That means the friction that builds up in the brakes charge up the battery. When drives take their feet from the accelerator, the motor acts as a generator and converts the energy caused by the movement of the vehicle back into electricity and stores it in the battery. Converting the kinetic energy into electric energy slows the car. Electric cars also have a brake pedal and a traditional braking system that slows the vehicle by stopping the wheels from turning, for quick emergency stopping. Future: The future for electric cars looks to be a bright one. This is because of California’s zero-emissions policy, which has been adopted by several other states. The nations electric vehicle population is due to explode by the end of the decade. According to a study by the coalition, 65,364 new electric vehicles will be available for sale in 2000 in California, Maine, Maryland, Massachusetts, New Jersey, and New York.
(The latter 5 states will also have will have identical emissions policies as California.) The annual total of new electronics in those states is scheduled to rise to 175,910 in the year 2002 and to 352,320 in 2003. Also experts are looking at alternative sources for batteries. Some experts feel hydrogen fuel cells will be the dominant motor vehicle power source. The fuels cells convert hydrogen (an element in virtually limitless supply) directly into electricity without burning it to produce heat. Vehicles that are powered by hydrogen will be 3 times as energy-efficient as compared to gasoline-burning internal combustion engines. These cars will also be squeaky-clean because hydrogen powered vehicles only emit water vapor as exhaust.
Another alternative source for batteries contain thin sheets of plastic called proton-exchange membranes (PEMs). These separate hydrogen ions from electrons during operation. This type of battery seems to be the best suited for motor vehicle travel. This battery could yield a fuel cell that is light, compact and inexpensive to produce on a mass basis. Sam Romano, project manager of the fuel-cell program at Georgetown says PEM technology is perhaps 10 to 12 years away from broad commercial application. In all the motor vehicle market of the future is likely to feature several different fueling systems.
There’s going to be a role for all of the technologies. Says Gloria Quinn, a spokes-woman for the Edison Electric Institute, which represents investor-owned electric power companies and electric utility holding companies. Electric vehicles, in terms of light-duty trucks, cars and vans, make a great deal of sense. But for heavy-duty trucks, the battery technology just isn’t there at all. Consequently, says Quinn, Despite the environmental advantages of electric vehicles, other alternative fuel technologies will remain on the scene – and even dominate certain vehicle markets. Advantages/Disadvantages: There are many advantages to driving an electric car. First, they produce no exhaust pollutants, so their widespread use could reduce air pollution. Second, they use batteries so they do not consume petroleum resources.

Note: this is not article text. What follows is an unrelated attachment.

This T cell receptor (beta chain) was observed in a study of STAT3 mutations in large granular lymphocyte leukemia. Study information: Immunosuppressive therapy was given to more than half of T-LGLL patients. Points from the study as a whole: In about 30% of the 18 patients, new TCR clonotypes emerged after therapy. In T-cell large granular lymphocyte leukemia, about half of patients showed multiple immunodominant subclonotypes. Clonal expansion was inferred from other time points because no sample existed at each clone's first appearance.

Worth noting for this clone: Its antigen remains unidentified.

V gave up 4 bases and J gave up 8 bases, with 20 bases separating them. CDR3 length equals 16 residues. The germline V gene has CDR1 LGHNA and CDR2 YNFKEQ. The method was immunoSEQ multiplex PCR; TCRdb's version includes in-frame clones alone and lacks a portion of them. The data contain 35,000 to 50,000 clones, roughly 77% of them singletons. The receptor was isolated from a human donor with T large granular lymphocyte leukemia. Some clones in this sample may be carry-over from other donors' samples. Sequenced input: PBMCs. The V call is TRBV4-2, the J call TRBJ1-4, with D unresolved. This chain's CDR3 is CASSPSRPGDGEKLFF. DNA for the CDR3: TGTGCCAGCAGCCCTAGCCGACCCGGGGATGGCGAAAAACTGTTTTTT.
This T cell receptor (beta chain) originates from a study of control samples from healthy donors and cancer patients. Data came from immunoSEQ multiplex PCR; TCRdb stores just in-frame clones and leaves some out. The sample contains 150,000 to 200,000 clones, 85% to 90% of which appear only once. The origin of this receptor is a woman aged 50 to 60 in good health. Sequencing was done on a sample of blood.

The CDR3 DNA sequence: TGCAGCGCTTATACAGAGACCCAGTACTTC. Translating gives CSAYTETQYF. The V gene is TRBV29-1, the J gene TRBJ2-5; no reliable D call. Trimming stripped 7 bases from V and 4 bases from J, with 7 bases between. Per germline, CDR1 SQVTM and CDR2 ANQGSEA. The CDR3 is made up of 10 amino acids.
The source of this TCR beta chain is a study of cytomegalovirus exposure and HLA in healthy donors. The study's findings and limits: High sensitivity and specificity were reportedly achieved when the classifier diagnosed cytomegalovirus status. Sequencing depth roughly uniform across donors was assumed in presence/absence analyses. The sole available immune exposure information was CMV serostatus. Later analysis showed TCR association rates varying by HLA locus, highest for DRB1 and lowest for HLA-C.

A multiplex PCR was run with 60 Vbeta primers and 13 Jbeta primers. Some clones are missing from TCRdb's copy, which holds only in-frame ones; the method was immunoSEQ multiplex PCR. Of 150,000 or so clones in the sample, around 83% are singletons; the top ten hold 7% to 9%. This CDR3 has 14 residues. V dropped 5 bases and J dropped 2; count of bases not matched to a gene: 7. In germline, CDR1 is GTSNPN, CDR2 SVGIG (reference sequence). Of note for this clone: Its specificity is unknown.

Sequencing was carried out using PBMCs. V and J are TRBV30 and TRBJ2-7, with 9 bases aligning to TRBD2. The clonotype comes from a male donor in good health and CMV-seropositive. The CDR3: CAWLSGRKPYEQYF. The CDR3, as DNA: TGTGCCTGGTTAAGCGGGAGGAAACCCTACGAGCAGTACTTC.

Third, electric cars are quiet. This would decrease the amount of noise pollution in congested areas. Fourth, their batteries can be recharged while the owner is home or at work. This would avoid stopping at gas stations to refuel. Finally, electric cars are more efficient than gasoline powered cars.
The chief disadvantage of electric cars is that they can travel only about 100 miles before their batteries must be recharged. Also, the batteries for an electric car are very expensive and must be replaced two or three times during the life of the vehicle. Since the batteries must fit into a small space, they can only store a limited amount of energy. Electric cars also have a below average acceleration. Most of them can only reach speeds of 62 miles per hour.
They also do not have the ability to cruise or climb fast enough to compete with gasoline-powered cars and accessories, such as air condition or radios, drain the battery even more quickly. Another problem is the power required to recharge their batteries is generated at the same electric power plants that provide electricity for cities and towns. Bibliography Bibliography Dietz, Diane. The Register Guard Manufacturers Test the Market with Electric Cars Eugene Oregon :1999. Haverdink, William.
World Book Multimedia Encyclopedia Electric Car: Chicago. Microsoft Encarta Encyclopedia 99. Electric cars 1998: Microsoft Corporation. Nafassian, David. WCL: An Introduction to Electric Vehicles April 1997. http://www.itc.org/wcl97/archive/wclall/msg00001.h tml. Worsnop, Richard L., Electric Cars CQ Researcher: July 9, 1993. Technology Essays.